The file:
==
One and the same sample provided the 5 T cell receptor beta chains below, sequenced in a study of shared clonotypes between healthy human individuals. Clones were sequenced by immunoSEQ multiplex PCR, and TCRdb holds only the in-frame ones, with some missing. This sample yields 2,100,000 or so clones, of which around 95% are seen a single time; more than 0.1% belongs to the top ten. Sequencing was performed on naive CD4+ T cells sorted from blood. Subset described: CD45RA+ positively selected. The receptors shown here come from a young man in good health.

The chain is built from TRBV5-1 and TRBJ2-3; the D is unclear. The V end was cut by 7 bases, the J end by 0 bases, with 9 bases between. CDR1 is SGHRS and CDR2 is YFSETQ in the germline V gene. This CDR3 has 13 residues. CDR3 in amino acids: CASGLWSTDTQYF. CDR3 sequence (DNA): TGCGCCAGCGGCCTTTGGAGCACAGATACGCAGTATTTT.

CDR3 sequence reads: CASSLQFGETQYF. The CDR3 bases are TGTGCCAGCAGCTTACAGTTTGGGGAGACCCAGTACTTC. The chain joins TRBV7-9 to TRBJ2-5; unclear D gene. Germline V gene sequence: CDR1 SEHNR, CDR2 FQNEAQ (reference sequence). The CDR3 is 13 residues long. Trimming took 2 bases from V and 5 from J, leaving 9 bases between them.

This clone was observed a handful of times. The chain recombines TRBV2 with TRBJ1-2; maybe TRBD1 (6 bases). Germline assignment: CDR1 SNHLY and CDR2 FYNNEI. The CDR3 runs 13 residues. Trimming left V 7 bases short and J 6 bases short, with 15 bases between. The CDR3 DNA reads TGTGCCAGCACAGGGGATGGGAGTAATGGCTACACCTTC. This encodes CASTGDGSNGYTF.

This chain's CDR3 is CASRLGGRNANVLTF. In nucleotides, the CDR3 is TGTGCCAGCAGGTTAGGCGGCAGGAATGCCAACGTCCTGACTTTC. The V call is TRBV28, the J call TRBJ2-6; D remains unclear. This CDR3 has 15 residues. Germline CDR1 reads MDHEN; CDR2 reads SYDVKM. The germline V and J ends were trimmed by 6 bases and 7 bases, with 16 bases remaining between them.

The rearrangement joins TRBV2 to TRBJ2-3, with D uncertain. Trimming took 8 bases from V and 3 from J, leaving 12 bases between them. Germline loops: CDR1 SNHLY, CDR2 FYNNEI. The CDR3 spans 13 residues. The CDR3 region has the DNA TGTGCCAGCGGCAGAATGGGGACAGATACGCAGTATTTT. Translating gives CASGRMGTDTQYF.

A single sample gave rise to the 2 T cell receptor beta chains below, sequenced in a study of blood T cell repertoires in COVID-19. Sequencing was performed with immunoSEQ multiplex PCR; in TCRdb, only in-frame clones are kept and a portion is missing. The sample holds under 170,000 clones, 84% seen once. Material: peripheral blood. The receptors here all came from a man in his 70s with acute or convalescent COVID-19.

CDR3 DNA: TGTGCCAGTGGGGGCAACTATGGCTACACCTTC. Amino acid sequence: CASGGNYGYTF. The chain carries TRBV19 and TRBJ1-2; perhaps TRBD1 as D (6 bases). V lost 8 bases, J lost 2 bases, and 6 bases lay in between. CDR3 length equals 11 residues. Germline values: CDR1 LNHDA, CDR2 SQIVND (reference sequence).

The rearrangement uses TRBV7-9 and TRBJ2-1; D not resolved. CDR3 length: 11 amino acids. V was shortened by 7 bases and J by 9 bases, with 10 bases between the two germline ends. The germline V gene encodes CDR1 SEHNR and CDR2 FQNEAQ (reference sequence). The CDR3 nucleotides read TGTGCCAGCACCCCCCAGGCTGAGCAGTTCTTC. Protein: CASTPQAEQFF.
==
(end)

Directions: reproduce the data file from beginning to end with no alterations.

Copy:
One and the same sample provided the 5 T cell receptor beta chains below, sequenced in a study of shared clonotypes between healthy human individuals. Clones were sequenced by immunoSEQ multiplex PCR, and TCRdb holds only the in-frame ones, with some missing. This sample yields 2,100,000 or so clones, of which around 95% are seen a single time; more than 0.1% belongs to the top ten. Sequencing was performed on naive CD4+ T cells sorted from blood. Subset described: CD45RA+ positively selected. The receptors shown here come from a young man in good health.

The chain is built from TRBV5-1 and TRBJ2-3; the D is unclear. The V end was cut by 7 bases, the J end by 0 bases, with 9 bases between. CDR1 is SGHRS and CDR2 is YFSETQ in the germline V gene. This CDR3 has 13 residues. CDR3 in amino acids: CASGLWSTDTQYF. CDR3 sequence (DNA): TGCGCCAGCGGCCTTTGGAGCACAGATACGCAGTATTTT.

CDR3 sequence reads: CASSLQFGETQYF. The CDR3 bases are TGTGCCAGCAGCTTACAGTTTGGGGAGACCCAGTACTTC. The chain joins TRBV7-9 to TRBJ2-5; unclear D gene. Germline V gene sequence: CDR1 SEHNR, CDR2 FQNEAQ (reference sequence). The CDR3 is 13 residues long. Trimming took 2 bases from V and 5 from J, leaving 9 bases between them.

This clone was observed a handful of times. The chain recombines TRBV2 with TRBJ1-2; maybe TRBD1 (6 bases). Germline assignment: CDR1 SNHLY and CDR2 FYNNEI. The CDR3 runs 13 residues. Trimming left V 7 bases short and J 6 bases short, with 15 bases between. The CDR3 DNA reads TGTGCCAGCACAGGGGATGGGAGTAATGGCTACACCTTC. This encodes CASTGDGSNGYTF.

This chain's CDR3 is CASRLGGRNANVLTF. In nucleotides, the CDR3 is TGTGCCAGCAGGTTAGGCGGCAGGAATGCCAACGTCCTGACTTTC. The V call is TRBV28, the J call TRBJ2-6; D remains unclear. This CDR3 has 15 residues. Germline CDR1 reads MDHEN; CDR2 reads SYDVKM. The germline V and J ends were trimmed by 6 bases and 7 bases, with 16 bases remaining between them.

The rearrangement joins TRBV2 to TRBJ2-3, with D uncertain. Trimming took 8 bases from V and 3 from J, leaving 12 bases between them. Germline loops: CDR1 SNHLY, CDR2 FYNNEI. The CDR3 spans 13 residues. The CDR3 region has the DNA TGTGCCAGCGGCAGAATGGGGACAGATACGCAGTATTTT. Translating gives CASGRMGTDTQYF.

A single sample gave rise to the 2 T cell receptor beta chains below, sequenced in a study of blood T cell repertoires in COVID-19. Sequencing was performed with immunoSEQ multiplex PCR; in TCRdb, only in-frame clones are kept and a portion is missing. The sample holds under 170,000 clones, 84% seen once. Material: peripheral blood. The receptors here all came from a man in his 70s with acute or convalescent COVID-19.

CDR3 DNA: TGTGCCAGTGGGGGCAACTATGGCTACACCTTC. Amino acid sequence: CASGGNYGYTF. The chain carries TRBV19 and TRBJ1-2; perhaps TRBD1 as D (6 bases). V lost 8 bases, J lost 2 bases, and 6 bases lay in between. CDR3 length equals 11 residues. Germline values: CDR1 LNHDA, CDR2 SQIVND (reference sequence).

The rearrangement uses TRBV7-9 and TRBJ2-1; D not resolved. CDR3 length: 11 amino acids. V was shortened by 7 bases and J by 9 bases, with 10 bases between the two germline ends. The germline V gene encodes CDR1 SEHNR and CDR2 FQNEAQ (reference sequence). The CDR3 nucleotides read TGTGCCAGCACCCCCCAGGCTGAGCAGTTCTTC. Protein: CASTPQAEQFF.